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UK judge refuses Assange lawyers' plea to dismiss new US allegations

AFP/London
Filed on September 7, 2020 | Last updated on September 7, 2020 at 10.00 pm
Assange, London, US, Summers , UK, judge
A man holds a photograph of WikiLeaks founder Julian Assange during a protest demanding the freedom of Assange in front of the UK embassy in Brussels on Monday.

(AP)

Defence lawyer protests against the '11th hour' allegations, noting the difficulties Assange already had in communicating with his legal team due to virus restrictions

Lawyers for WikiLeaks founder Julian Assange on Monday failed to persuade a British judge to throw out new US allegations against him, as he resumed his fight to avoid extradition to the United States for leaking military secrets.

Protesters gathered outside London's Old Bailey court as the 49-year-old Australian was brought in, brandishing placards reading "Don't Extradite Assange" and "Stop this political trial".

Inside, Assange's lawyers sought to "excise" new allegations lodged by Washington in recent weeks, saying they had not had time to formulate a proper response.

Assange faces 18 charges under the US Espionage Act relating to the 2010 release by WikiLeaks of 500,000 secret files detailing aspects of US military campaigns in Afghanistan and Iraq.

Washington claims he helped intelligence analyst Chelsea Manning to steal the documents before exposing confidential sources around the world.

If convicted, Assange - who has been held at the high-security Belmarsh Prison for the last 16 months - could be jailed for up to 175 years.

US authorities recently laid out new evidence against Assange alleging that he and others at the whistleblowing site recruited hackers.
In court on Monday, defence lawyer Mark Summers protested against the "11th hour" allegations, noting the difficulties Assange already had in communicating with his legal team due to coronavirus restrictions.

"What is happening is abnormal, unfair and liable to create injustice if allowed to continue," he said.

But District Judge Vanessa Baraitser said: "These are issues which must take place in the context of considering the extradition request and not before it."

Clean-shaven and wearing a dark suit and maroon tie, Assange spoke to confirm his name and date of birth, and said he did not consent to extradition.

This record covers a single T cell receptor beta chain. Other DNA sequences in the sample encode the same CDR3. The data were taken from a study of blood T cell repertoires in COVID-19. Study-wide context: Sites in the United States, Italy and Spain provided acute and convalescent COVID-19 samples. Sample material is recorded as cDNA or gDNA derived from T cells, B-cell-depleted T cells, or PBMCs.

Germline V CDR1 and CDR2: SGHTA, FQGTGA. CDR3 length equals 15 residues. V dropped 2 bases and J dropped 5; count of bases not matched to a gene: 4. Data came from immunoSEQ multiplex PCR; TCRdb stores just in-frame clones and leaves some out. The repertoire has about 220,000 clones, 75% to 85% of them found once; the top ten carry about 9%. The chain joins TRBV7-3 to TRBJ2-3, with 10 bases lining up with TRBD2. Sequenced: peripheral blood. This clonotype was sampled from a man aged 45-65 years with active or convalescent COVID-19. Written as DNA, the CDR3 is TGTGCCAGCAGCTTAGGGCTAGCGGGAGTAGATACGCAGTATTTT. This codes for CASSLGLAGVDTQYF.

It was the first time he has been seen in public since the first part of the hearing in February, when he appeared weak and confused.
The second part of the hearing, due in April, was delayed by the coronavirus pandemic. It is set to last three to four weeks.

Supporters of Assange gathered outside the court, including fashion designer Vivienne Westwood, who said he was "shining the light on all the corruption in the world".

His father, John Shipton, said the hearing was an "abuse trial."

Assange's partner, Stella Moris, took a 80,000-strong petition opposing his extradition to Prime Minister Boris Johnson's Downing Street office, but was turned away.

She has said she feared Assange would take his own life - leaving their two young sons, who were conceived during his asylum in Ecuador's London embassy, without a father.

US journalism lecturer Mark Feldstein, from the University of Maryland, was the first witness to be called in the hearing, giving evidence via videolink.

He said leaks of classified information, either to the media or Congress, were commonplace.

"Leaks shed light on decision-making by the government and inform the public powerfully, but they also expose government deceit, corruption and illegality and abuse of power," he told the court.

At the February hearing, James Lewis, representing the US government, said WikiLeaks was responsible for "one of the largest compromises of classified information in the history of the United States".

"Reporting or journalism is not an excuse for criminal activities or a licence to break ordinary criminal laws," he added.

The extradition hearing is the latest in a series of legal battles faced by Assange since the leaks a decade ago.

In 2010, he faced allegations of sexual assault and rape in Sweden, which he denied.

He was in Britain at the time but dodged an attempt to extradite him to Sweden by claiming political asylum in Ecuador's embassy in London.

For seven years he lived in a small apartment in the embassy, but after a change of government in Ecuador, Quito lost patience with its guest and turned him over to British police in April 2019.

Swedish prosecutors confirmed last year they had dropped the rape investigation, saying that despite a "credible" account from the alleged victim there was insufficient evidence to proceed.


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